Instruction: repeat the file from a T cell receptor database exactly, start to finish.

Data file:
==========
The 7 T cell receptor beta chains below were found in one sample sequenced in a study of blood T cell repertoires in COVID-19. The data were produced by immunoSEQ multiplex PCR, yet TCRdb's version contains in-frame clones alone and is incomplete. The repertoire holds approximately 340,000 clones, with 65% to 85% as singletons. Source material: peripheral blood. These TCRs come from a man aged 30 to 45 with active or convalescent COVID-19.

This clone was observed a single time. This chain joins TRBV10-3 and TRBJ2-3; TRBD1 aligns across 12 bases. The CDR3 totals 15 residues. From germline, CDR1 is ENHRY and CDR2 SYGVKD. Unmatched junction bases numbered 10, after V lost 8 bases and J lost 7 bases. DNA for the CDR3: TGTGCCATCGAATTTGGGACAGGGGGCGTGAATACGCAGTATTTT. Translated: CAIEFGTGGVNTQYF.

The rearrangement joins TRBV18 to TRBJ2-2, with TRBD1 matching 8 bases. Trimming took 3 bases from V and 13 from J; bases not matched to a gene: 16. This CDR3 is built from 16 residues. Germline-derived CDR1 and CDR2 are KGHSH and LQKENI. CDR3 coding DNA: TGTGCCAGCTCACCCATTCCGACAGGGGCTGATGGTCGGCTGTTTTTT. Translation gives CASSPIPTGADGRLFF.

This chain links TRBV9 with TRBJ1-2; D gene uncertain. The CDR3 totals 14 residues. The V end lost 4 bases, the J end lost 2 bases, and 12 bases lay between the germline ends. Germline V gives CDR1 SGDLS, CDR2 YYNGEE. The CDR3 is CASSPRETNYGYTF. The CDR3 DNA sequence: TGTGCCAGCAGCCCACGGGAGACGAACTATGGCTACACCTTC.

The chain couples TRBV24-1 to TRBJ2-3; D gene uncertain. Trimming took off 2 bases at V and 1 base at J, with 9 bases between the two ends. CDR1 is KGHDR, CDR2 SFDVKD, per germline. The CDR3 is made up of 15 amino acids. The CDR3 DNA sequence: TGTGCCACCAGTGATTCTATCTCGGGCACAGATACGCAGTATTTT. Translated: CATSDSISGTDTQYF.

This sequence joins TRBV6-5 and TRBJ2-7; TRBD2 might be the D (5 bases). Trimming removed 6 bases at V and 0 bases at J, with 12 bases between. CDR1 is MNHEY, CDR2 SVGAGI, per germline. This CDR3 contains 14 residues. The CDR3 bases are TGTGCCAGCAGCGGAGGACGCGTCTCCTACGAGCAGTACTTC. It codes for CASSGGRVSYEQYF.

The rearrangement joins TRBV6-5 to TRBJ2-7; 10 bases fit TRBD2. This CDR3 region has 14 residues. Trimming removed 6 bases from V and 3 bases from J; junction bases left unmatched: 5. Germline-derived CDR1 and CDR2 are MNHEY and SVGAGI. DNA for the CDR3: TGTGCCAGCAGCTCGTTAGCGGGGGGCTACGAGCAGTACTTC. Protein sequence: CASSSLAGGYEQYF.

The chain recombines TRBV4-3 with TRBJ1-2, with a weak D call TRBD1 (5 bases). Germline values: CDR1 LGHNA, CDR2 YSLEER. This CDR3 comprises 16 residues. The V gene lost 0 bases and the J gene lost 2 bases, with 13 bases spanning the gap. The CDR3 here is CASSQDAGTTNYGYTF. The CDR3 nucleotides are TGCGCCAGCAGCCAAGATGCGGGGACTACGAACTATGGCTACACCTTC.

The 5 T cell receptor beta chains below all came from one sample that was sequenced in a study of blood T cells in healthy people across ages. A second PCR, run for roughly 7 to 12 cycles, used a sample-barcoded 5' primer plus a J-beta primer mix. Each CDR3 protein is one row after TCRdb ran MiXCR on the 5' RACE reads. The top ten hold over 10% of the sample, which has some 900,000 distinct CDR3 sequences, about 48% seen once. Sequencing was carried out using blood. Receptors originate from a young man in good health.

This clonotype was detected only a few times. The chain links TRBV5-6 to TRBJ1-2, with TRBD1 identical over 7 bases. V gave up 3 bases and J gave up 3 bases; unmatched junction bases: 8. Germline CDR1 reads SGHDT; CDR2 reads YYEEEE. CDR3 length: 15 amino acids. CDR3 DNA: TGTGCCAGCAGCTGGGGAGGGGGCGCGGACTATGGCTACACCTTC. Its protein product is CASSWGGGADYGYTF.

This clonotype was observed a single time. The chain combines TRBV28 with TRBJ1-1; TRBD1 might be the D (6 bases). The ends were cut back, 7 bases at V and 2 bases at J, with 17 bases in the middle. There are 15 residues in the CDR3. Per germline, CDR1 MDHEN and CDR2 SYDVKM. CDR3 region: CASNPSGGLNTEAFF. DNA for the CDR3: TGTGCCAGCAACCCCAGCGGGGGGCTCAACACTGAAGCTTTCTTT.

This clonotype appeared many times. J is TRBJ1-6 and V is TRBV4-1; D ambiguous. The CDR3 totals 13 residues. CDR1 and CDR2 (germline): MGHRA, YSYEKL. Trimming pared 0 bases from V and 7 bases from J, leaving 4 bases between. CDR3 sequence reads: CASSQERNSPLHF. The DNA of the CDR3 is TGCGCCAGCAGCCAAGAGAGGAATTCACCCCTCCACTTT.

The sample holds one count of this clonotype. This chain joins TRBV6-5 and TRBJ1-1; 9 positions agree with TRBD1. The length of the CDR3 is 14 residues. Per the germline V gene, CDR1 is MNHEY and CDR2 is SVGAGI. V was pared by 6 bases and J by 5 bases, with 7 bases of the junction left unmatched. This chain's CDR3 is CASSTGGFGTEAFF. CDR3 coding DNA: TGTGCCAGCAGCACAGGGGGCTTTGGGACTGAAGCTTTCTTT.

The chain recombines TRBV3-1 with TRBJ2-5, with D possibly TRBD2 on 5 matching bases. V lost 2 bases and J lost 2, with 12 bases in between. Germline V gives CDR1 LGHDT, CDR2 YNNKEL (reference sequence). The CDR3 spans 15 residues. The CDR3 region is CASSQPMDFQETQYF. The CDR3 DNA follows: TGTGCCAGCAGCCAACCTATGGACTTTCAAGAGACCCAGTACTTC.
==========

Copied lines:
The 7 T cell receptor beta chains below were found in one sample sequenced in a study of blood T cell repertoires in COVID-19. The data were produced by immunoSEQ multiplex PCR, yet TCRdb's version contains in-frame clones alone and is incomplete. The repertoire holds approximately 340,000 clones, with 65% to 85% as singletons. Source material: peripheral blood. These TCRs come from a man aged 30 to 45 with active or convalescent COVID-19.

This clone was observed a single time. This chain joins TRBV10-3 and TRBJ2-3; TRBD1 aligns across 12 bases. The CDR3 totals 15 residues. From germline, CDR1 is ENHRY and CDR2 SYGVKD. Unmatched junction bases numbered 10, after V lost 8 bases and J lost 7 bases. DNA for the CDR3: TGTGCCATCGAATTTGGGACAGGGGGCGTGAATACGCAGTATTTT. Translated: CAIEFGTGGVNTQYF.

The rearrangement joins TRBV18 to TRBJ2-2, with TRBD1 matching 8 bases. Trimming took 3 bases from V and 13 from J; bases not matched to a gene: 16. This CDR3 is built from 16 residues. Germline-derived CDR1 and CDR2 are KGHSH and LQKENI. CDR3 coding DNA: TGTGCCAGCTCACCCATTCCGACAGGGGCTGATGGTCGGCTGTTTTTT. Translation gives CASSPIPTGADGRLFF.

This chain links TRBV9 with TRBJ1-2; D gene uncertain. The CDR3 totals 14 residues. The V end lost 4 bases, the J end lost 2 bases, and 12 bases lay between the germline ends. Germline V gives CDR1 SGDLS, CDR2 YYNGEE. The CDR3 is CASSPRETNYGYTF. The CDR3 DNA sequence: TGTGCCAGCAGCCCACGGGAGACGAACTATGGCTACACCTTC.

The chain couples TRBV24-1 to TRBJ2-3; D gene uncertain. Trimming took off 2 bases at V and 1 base at J, with 9 bases between the two ends. CDR1 is KGHDR, CDR2 SFDVKD, per germline. The CDR3 is made up of 15 amino acids. The CDR3 DNA sequence: TGTGCCACCAGTGATTCTATCTCGGGCACAGATACGCAGTATTTT. Translated: CATSDSISGTDTQYF.

This sequence joins TRBV6-5 and TRBJ2-7; TRBD2 might be the D (5 bases). Trimming removed 6 bases at V and 0 bases at J, with 12 bases between. CDR1 is MNHEY, CDR2 SVGAGI, per germline. This CDR3 contains 14 residues. The CDR3 bases are TGTGCCAGCAGCGGAGGACGCGTCTCCTACGAGCAGTACTTC. It codes for CASSGGRVSYEQYF.

The rearrangement joins TRBV6-5 to TRBJ2-7; 10 bases fit TRBD2. This CDR3 region has 14 residues. Trimming removed 6 bases from V and 3 bases from J; junction bases left unmatched: 5. Germline-derived CDR1 and CDR2 are MNHEY and SVGAGI. DNA for the CDR3: TGTGCCAGCAGCTCGTTAGCGGGGGGCTACGAGCAGTACTTC. Protein sequence: CASSSLAGGYEQYF.

The chain recombines TRBV4-3 with TRBJ1-2, with a weak D call TRBD1 (5 bases). Germline values: CDR1 LGHNA, CDR2 YSLEER. This CDR3 comprises 16 residues. The V gene lost 0 bases and the J gene lost 2 bases, with 13 bases spanning the gap. The CDR3 here is CASSQDAGTTNYGYTF. The CDR3 nucleotides are TGCGCCAGCAGCCAAGATGCGGGGACTACGAACTATGGCTACACCTTC.

The 5 T cell receptor beta chains below all came from one sample that was sequenced in a study of blood T cells in healthy people across ages. A second PCR, run for roughly 7 to 12 cycles, used a sample-barcoded 5' primer plus a J-beta primer mix. Each CDR3 protein is one row after TCRdb ran MiXCR on the 5' RACE reads. The top ten hold over 10% of the sample, which has some 900,000 distinct CDR3 sequences, about 48% seen once. Sequencing was carried out using blood. Receptors originate from a young man in good health.

This clonotype was detected only a few times. The chain links TRBV5-6 to TRBJ1-2, with TRBD1 identical over 7 bases. V gave up 3 bases and J gave up 3 bases; unmatched junction bases: 8. Germline CDR1 reads SGHDT; CDR2 reads YYEEEE. CDR3 length: 15 amino acids. CDR3 DNA: TGTGCCAGCAGCTGGGGAGGGGGCGCGGACTATGGCTACACCTTC. Its protein product is CASSWGGGADYGYTF.

This clonotype was observed a single time. The chain combines TRBV28 with TRBJ1-1; TRBD1 might be the D (6 bases). The ends were cut back, 7 bases at V and 2 bases at J, with 17 bases in the middle. There are 15 residues in the CDR3. Per germline, CDR1 MDHEN and CDR2 SYDVKM. CDR3 region: CASNPSGGLNTEAFF. DNA for the CDR3: TGTGCCAGCAACCCCAGCGGGGGGCTCAACACTGAAGCTTTCTTT.

This clonotype appeared many times. J is TRBJ1-6 and V is TRBV4-1; D ambiguous. The CDR3 totals 13 residues. CDR1 and CDR2 (germline): MGHRA, YSYEKL. Trimming pared 0 bases from V and 7 bases from J, leaving 4 bases between. CDR3 sequence reads: CASSQERNSPLHF. The DNA of the CDR3 is TGCGCCAGCAGCCAAGAGAGGAATTCACCCCTCCACTTT.

The sample holds one count of this clonotype. This chain joins TRBV6-5 and TRBJ1-1; 9 positions agree with TRBD1. The length of the CDR3 is 14 residues. Per the germline V gene, CDR1 is MNHEY and CDR2 is SVGAGI. V was pared by 6 bases and J by 5 bases, with 7 bases of the junction left unmatched. This chain's CDR3 is CASSTGGFGTEAFF. CDR3 coding DNA: TGTGCCAGCAGCACAGGGGGCTTTGGGACTGAAGCTTTCTTT.

The chain recombines TRBV3-1 with TRBJ2-5, with D possibly TRBD2 on 5 matching bases. V lost 2 bases and J lost 2, with 12 bases in between. Germline V gives CDR1 LGHDT, CDR2 YNNKEL (reference sequence). The CDR3 spans 15 residues. The CDR3 region is CASSQPMDFQETQYF. The CDR3 DNA follows: TGTGCCAGCAGCCAACCTATGGACTTTCAAGAGACCCAGTACTTC.